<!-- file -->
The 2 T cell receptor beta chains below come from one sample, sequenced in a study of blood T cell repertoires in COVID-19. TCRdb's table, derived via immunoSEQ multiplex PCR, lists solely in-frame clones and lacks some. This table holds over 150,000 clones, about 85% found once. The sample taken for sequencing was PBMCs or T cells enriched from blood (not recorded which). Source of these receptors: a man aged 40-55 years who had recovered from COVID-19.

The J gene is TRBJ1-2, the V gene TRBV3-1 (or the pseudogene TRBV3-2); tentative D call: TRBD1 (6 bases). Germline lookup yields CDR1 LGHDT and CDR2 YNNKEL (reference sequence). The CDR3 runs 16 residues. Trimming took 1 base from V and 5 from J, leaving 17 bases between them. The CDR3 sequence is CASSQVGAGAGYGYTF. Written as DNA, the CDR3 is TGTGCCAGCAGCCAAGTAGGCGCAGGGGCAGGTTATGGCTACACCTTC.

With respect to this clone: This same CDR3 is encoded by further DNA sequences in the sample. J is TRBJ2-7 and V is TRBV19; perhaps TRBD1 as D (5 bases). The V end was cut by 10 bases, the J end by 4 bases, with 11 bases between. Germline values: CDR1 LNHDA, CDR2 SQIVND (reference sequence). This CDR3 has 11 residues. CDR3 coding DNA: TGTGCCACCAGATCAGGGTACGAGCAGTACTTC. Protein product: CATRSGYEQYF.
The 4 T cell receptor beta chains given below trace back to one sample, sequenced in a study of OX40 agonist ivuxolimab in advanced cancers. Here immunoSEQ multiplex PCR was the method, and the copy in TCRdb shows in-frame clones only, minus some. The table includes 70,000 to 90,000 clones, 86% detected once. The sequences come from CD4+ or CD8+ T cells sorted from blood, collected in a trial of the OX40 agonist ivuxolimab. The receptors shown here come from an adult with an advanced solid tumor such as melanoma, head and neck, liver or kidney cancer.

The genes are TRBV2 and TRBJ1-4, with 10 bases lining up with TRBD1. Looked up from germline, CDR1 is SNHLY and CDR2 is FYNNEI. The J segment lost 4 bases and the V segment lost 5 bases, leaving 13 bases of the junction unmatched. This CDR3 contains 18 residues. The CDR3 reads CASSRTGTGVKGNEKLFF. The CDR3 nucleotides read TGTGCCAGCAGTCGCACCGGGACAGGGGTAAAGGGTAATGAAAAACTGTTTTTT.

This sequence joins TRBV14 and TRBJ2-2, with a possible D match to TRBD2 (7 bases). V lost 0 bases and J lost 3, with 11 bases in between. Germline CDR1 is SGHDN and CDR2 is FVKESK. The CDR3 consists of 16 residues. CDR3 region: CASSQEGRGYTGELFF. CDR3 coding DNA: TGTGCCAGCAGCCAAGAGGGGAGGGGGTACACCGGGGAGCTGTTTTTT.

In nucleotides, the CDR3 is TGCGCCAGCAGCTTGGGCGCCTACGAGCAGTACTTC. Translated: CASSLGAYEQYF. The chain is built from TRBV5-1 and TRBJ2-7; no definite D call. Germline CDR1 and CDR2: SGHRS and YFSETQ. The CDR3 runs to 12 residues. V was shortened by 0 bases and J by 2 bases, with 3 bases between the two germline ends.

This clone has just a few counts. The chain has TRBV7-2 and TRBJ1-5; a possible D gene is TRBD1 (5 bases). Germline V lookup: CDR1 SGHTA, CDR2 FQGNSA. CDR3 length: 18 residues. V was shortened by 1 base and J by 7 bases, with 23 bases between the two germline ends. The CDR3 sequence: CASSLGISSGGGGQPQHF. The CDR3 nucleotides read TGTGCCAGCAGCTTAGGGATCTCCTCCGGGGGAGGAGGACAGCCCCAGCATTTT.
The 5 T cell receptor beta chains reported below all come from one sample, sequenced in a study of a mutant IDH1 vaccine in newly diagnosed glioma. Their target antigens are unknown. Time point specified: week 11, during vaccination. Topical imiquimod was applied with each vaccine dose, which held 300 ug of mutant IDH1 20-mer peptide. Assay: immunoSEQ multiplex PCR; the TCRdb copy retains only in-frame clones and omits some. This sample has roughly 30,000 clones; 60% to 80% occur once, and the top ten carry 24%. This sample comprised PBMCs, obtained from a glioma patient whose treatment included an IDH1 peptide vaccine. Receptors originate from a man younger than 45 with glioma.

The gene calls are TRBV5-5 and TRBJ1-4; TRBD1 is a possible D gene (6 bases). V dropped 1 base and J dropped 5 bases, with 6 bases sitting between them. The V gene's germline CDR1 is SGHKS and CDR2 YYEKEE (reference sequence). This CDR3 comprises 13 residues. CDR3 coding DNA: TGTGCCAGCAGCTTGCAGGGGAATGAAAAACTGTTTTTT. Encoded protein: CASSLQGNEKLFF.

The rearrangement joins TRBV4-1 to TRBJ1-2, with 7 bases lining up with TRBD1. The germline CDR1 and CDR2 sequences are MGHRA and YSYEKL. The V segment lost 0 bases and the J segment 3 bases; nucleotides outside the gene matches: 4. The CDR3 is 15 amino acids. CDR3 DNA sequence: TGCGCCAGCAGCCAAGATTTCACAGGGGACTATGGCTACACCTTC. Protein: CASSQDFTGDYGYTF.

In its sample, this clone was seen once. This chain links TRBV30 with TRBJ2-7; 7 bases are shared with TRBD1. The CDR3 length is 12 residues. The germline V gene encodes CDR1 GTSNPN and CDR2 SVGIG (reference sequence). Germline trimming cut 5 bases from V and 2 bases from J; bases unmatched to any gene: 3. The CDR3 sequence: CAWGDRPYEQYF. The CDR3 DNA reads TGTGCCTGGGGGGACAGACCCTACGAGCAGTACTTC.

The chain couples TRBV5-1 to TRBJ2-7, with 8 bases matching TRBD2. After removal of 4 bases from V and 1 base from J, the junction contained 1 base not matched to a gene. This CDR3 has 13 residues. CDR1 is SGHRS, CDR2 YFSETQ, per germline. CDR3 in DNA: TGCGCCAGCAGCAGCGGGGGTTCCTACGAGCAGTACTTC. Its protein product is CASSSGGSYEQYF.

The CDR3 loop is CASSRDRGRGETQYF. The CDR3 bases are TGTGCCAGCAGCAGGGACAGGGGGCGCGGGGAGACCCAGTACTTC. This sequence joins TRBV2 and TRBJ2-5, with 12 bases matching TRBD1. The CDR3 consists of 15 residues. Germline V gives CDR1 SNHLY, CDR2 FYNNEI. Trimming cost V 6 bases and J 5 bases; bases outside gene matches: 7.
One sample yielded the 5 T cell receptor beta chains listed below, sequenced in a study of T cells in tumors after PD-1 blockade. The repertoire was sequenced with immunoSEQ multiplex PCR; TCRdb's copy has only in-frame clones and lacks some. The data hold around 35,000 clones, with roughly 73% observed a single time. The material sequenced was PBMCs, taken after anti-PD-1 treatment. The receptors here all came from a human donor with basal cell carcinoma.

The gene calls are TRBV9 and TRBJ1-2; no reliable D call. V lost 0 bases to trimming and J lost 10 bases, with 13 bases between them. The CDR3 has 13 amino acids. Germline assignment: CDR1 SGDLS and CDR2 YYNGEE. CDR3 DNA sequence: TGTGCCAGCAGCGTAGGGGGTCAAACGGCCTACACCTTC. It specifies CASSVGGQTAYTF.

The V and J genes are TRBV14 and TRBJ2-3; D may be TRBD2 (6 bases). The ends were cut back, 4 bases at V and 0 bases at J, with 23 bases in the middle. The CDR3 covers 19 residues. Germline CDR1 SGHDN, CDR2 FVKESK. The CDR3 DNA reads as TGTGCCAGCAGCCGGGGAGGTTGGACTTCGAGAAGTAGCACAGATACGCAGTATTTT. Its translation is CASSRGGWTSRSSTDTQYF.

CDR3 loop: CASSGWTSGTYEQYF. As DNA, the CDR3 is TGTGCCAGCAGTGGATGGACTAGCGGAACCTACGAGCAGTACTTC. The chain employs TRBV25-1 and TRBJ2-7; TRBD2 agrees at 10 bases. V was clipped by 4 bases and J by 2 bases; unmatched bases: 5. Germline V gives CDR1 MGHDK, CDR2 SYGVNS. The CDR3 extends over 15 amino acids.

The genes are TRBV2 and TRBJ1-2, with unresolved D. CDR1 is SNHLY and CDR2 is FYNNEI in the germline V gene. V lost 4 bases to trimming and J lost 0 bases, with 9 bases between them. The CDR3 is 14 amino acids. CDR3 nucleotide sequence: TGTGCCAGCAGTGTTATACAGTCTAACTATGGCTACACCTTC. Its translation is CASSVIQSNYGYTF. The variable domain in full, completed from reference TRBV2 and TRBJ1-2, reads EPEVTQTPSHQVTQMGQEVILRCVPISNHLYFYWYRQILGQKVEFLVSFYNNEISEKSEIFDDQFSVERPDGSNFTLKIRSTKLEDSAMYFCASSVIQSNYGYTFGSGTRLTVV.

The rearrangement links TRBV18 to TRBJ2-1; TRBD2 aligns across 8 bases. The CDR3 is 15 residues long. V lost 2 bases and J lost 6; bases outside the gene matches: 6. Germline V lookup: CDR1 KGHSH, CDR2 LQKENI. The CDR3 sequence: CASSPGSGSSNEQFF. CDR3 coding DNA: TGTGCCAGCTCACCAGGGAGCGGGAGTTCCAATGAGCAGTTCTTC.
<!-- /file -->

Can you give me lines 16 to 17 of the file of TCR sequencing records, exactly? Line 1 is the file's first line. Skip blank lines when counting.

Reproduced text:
The gene calls are TRBV9 and TRBJ1-2; no reliable D call. V lost 0 bases to trimming and J lost 10 bases, with 13 bases between them. The CDR3 has 13 amino acids. Germline assignment: CDR1 SGDLS and CDR2 YYNGEE. CDR3 DNA sequence: TGTGCCAGCAGCGTAGGGGGTCAAACGGCCTACACCTTC. It specifies CASSVGGQTAYTF.

The V and J genes are TRBV14 and TRBJ2-3; D may be TRBD2 (6 bases). The ends were cut back, 4 bases at V and 0 bases at J, with 23 bases in the middle. The CDR3 covers 19 residues. Germline CDR1 SGHDN, CDR2 FVKESK. The CDR3 DNA reads as TGTGCCAGCAGCCGGGGAGGTTGGACTTCGAGAAGTAGCACAGATACGCAGTATTTT. Its translation is CASSRGGWTSRSSTDTQYF.